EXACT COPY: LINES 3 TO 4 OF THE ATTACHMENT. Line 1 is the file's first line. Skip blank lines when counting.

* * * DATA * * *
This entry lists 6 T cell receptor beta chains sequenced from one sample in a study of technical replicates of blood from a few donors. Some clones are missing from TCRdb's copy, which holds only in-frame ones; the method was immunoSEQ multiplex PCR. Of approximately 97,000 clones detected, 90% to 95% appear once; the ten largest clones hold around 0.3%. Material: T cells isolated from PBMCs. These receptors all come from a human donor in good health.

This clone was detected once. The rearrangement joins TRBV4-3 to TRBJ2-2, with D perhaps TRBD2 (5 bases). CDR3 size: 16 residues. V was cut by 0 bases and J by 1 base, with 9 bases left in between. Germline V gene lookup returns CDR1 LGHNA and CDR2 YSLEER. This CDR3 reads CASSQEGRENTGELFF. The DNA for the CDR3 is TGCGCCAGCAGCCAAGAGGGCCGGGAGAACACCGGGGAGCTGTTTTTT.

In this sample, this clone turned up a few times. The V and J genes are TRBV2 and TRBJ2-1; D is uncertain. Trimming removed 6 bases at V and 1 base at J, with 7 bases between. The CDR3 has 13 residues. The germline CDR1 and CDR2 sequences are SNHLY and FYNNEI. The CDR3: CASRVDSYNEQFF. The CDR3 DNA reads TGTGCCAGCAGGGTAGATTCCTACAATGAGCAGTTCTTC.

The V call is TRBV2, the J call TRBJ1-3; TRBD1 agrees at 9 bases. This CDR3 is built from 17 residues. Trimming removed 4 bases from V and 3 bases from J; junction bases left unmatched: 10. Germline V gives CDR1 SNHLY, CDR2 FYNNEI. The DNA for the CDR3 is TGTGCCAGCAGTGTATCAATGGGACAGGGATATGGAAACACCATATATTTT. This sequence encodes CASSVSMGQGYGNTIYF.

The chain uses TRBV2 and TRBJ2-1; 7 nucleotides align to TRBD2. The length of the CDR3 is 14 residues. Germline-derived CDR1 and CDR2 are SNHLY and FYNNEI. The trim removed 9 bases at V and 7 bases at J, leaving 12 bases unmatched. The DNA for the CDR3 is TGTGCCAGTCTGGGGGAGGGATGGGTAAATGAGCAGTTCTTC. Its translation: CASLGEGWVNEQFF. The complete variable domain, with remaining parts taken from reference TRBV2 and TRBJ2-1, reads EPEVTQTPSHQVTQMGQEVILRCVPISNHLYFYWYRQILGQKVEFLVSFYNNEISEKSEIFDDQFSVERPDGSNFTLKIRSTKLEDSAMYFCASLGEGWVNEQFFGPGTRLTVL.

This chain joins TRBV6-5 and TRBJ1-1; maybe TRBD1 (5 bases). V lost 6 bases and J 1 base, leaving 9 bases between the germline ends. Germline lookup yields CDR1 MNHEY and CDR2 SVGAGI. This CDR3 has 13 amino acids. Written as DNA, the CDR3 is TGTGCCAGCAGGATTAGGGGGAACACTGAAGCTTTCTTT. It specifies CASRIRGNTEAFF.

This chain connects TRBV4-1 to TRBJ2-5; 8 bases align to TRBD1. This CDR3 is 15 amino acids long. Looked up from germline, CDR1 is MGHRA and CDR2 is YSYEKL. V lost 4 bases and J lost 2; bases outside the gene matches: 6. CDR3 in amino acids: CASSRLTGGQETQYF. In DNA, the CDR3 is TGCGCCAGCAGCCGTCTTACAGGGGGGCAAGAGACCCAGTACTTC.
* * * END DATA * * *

In this sample, this clone turned up a few times. The V and J genes are TRBV2 and TRBJ2-1; D is uncertain. Trimming removed 6 bases at V and 1 base at J, with 7 bases between. The CDR3 has 13 residues. The germline CDR1 and CDR2 sequences are SNHLY and FYNNEI. The CDR3: CASRVDSYNEQFF. The CDR3 DNA reads TGTGCCAGCAGGGTAGATTCCTACAATGAGCAGTTCTTC.

The V call is TRBV2, the J call TRBJ1-3; TRBD1 agrees at 9 bases. This CDR3 is built from 17 residues. Trimming removed 4 bases from V and 3 bases from J; junction bases left unmatched: 10. Germline V gives CDR1 SNHLY, CDR2 FYNNEI. The DNA for the CDR3 is TGTGCCAGCAGTGTATCAATGGGACAGGGATATGGAAACACCATATATTTT. This sequence encodes CASSVSMGQGYGNTIYF.